“Security researchers have long warned that hackers could jump from in-flight entertainment systems in the passenger cabin to cockpit avionics systems if airlines did not take proper precautions”
This quote comes from an April 14, 2015 Security Ledger blog, GAO Warns of Cyber Risks In-Flight, which reports on a US Government Accountability Office (GAO) warning to the U.S. Federal Aviation Administration(FAA). The GAO April 2015 Report found that “As the agency transitions to the Next Generation Air Transportation System (NextGen), the Federal Aviation Administration (FAA) faces cybersecurity challenges in at least three areas: (1) protecting air-traffic control (ATC) information systems, (2) protecting aircraft avionics used to operate and guide aircraft, and (3) clarifying cybersecurity roles and responsibilities among multiple FAA offices.”
The plot thickens in a follow up April 17, 2015 Security Ledger blog, Update: Hacker on a Plane: FBI Seizes Researcher’s Gear. The blog gives details of the FBI affidavit and also quotes from an interview with the “hacker”, Chris Roberts, who is founder and Chief Technology Officer of One World Labs, a security intelligence firm. The blog notes that “Roberts said he had met with the Denver office of the FBI two months ago and was asked to back off from his research on avionics – a request he said he agreed to. But recent weeks have seen him get high profile media attention from Fox news and CNN, who ran stories about the danger of hacking into airplanes in flight. Those stories apparently got the attention of federal authorities, Roberts said”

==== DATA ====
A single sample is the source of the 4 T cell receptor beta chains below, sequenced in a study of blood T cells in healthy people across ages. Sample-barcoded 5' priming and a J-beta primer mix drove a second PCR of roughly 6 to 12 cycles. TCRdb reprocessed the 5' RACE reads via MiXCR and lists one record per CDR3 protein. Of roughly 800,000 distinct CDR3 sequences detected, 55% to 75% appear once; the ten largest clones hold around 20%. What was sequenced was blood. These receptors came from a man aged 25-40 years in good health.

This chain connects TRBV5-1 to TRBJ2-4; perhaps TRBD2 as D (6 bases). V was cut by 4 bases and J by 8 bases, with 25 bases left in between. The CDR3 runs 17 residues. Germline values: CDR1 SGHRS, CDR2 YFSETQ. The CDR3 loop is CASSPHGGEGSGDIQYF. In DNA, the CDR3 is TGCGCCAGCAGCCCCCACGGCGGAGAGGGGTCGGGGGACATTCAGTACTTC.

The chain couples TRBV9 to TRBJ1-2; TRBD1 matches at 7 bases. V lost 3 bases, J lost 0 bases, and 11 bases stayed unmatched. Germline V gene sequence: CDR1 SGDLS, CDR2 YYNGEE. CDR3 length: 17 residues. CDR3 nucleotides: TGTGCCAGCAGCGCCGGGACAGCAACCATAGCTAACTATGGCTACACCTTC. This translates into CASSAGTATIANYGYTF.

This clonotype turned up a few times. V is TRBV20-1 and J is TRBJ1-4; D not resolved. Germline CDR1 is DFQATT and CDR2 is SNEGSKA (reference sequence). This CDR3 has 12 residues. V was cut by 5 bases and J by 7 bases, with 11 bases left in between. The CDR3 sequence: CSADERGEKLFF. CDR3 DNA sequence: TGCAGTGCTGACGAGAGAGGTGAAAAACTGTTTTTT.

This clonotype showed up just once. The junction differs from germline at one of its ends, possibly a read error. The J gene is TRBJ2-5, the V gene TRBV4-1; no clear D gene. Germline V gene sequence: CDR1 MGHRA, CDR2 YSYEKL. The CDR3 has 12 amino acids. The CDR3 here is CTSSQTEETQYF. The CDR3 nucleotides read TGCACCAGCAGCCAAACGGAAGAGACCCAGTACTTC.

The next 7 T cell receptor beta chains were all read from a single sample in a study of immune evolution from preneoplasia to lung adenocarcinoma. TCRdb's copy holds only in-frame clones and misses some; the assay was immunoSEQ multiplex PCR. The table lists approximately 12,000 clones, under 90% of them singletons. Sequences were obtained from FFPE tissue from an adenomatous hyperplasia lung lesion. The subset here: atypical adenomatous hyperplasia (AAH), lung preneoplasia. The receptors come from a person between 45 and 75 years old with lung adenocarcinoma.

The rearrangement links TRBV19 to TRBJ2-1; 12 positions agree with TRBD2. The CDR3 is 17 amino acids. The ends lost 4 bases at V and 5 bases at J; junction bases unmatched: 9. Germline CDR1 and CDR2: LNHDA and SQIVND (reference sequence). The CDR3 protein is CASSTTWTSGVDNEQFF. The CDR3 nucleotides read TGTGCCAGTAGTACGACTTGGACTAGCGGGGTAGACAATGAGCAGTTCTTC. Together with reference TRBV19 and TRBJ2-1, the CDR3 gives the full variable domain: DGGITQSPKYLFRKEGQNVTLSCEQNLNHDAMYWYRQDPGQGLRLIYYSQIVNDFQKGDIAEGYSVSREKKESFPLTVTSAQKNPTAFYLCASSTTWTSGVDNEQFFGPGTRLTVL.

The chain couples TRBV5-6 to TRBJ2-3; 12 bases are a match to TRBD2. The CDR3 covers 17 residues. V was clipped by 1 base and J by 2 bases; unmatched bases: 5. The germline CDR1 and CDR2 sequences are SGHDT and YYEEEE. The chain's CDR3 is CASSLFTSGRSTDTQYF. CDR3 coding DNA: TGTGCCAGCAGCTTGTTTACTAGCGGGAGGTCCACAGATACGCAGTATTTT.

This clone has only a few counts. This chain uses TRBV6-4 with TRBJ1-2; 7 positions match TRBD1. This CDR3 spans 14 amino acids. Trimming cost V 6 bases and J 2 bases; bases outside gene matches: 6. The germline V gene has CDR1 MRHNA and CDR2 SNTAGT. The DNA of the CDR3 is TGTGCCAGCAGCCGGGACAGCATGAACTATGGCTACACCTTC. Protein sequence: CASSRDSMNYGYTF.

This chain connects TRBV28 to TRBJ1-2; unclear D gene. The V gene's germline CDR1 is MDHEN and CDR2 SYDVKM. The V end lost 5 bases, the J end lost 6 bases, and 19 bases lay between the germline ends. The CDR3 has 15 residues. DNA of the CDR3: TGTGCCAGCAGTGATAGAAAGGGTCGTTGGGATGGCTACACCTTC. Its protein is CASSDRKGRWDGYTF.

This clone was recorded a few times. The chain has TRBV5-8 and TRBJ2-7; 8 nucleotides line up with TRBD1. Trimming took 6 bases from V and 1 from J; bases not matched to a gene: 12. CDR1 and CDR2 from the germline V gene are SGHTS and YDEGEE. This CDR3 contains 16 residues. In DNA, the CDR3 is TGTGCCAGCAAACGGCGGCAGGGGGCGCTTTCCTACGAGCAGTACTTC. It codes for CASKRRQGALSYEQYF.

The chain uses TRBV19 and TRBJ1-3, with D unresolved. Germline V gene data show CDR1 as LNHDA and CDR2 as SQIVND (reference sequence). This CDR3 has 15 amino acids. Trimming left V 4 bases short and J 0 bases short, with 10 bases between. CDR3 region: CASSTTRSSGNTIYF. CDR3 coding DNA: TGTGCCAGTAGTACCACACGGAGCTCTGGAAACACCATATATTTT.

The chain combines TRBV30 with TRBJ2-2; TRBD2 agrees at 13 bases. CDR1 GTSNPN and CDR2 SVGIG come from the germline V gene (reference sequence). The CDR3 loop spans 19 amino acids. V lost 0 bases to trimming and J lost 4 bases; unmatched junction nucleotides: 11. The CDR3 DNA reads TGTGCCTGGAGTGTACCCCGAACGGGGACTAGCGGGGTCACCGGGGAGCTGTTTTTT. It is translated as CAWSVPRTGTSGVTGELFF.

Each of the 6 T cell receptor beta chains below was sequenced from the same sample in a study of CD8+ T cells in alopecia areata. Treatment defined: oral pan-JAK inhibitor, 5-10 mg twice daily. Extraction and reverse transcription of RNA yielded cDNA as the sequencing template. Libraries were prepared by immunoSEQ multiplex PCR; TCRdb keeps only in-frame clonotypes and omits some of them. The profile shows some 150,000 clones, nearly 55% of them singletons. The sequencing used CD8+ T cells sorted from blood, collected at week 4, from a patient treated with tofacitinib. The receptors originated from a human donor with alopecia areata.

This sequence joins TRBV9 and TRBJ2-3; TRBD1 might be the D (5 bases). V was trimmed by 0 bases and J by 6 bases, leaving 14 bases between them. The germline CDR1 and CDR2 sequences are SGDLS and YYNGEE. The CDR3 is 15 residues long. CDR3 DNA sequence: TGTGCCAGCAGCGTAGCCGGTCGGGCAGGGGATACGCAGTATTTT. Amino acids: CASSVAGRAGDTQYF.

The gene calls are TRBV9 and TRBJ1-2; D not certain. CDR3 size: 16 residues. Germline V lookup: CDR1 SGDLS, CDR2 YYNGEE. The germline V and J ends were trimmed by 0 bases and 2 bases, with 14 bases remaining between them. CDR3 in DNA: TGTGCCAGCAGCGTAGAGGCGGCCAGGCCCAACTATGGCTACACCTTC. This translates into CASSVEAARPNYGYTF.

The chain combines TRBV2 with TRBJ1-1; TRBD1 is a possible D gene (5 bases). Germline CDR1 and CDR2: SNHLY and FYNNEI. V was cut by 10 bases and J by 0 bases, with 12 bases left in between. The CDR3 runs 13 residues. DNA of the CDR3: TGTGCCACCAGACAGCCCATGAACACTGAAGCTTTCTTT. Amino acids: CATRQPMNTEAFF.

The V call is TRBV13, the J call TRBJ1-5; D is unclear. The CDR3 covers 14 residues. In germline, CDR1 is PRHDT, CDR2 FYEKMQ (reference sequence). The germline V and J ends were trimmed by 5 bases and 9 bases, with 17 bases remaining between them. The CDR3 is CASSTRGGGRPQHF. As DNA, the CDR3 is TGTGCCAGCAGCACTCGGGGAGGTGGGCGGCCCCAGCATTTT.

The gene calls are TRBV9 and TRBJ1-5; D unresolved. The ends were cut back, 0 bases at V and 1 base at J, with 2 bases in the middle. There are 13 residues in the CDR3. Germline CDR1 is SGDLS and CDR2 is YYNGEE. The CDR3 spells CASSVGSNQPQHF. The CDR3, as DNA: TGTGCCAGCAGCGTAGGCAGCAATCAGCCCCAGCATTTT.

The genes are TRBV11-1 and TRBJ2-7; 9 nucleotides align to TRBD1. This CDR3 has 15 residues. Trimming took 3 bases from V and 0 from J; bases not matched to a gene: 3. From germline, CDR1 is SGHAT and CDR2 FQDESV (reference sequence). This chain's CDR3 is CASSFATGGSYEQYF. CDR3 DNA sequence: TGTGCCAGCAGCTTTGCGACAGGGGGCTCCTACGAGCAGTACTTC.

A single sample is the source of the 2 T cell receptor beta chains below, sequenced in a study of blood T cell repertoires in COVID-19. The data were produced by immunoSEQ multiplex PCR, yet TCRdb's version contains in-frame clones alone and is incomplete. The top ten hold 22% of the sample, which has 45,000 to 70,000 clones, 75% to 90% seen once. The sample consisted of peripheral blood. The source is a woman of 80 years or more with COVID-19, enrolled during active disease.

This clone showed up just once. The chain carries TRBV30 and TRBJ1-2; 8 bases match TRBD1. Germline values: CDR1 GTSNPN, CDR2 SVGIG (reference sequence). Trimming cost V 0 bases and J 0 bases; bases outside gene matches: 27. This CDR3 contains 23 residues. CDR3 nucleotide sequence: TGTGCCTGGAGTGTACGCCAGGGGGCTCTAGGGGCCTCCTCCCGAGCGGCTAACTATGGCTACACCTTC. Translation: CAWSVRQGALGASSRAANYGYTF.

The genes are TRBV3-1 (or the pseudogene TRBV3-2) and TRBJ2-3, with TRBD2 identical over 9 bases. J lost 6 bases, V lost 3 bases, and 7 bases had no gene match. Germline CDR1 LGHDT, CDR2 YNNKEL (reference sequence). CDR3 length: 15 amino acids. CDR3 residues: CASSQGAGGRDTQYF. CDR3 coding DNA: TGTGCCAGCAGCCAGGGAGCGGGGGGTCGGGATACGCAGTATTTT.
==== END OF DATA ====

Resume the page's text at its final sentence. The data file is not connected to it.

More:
Quotes from Chris Roberts include “This has been a known issue for 4 or 5 years where a bunch of us has stood up and pounded our chest and said this is an issue…Are they pissed because there are credible threats and we’re giving those credible threats more intelligence, or because we’re standing up and saying ‘there’s a problem,’ or because they can’t get anywhere with this? I don’t know.”
The April 17, 2015 Security Ledger blog also notes that Chris Roberts “ is one of a cadre of computer security experts looking at the security of avionics systems. Among them are Ruben Santamarta a Principal Security Consultant for the firm IOActive who demonstrated last year how satellite based communications devices (SatCom) used to provide Internet access to planes in flight could be used to gain access to cockpit based avionics equipment. Another: Brad “RenderMan” Haines has also demonstrated methods for moving from in-flight entertainment systems to critical control systems aboard planes.”
But wait, there’s more! It’s not just the FAA and the airline manufacturers who are failing to respond to issues raised by security researchers. An April 14, 2015 Security Ledger blog, Windows Bug From 1997 Enables Credential Theft, notes that “Researchers from the firm Cylance warned that an unpatched security flaw first discovered in 1997 could be used to attack a wide range of popular applications and steal user credentials.“ This resulted in Carnegie Mellon’s CERT (Computer Emergency Response Team) issuing a warning about “an exploitable vulnerability in all supported versions of Windows, as well as software by dozens of other vendors that could be used to steal user credentials and compromise vulnerable systems.”
And still more! In a May 19, 2015 Security Ledger blog, Everything Tastes Better with Bluetooth: Understanding IoT Risk, Marc Blackmer of Cisco explains how a hacker could use a Bluetooth connection to a wearable device to compromise a corporate network. This is one example of risks arising from the Internet of Things.
See also the article Application Security: Disasters Waiting To Happen? in this Issue for other recent details of potentially disastrous security vulnerabilities.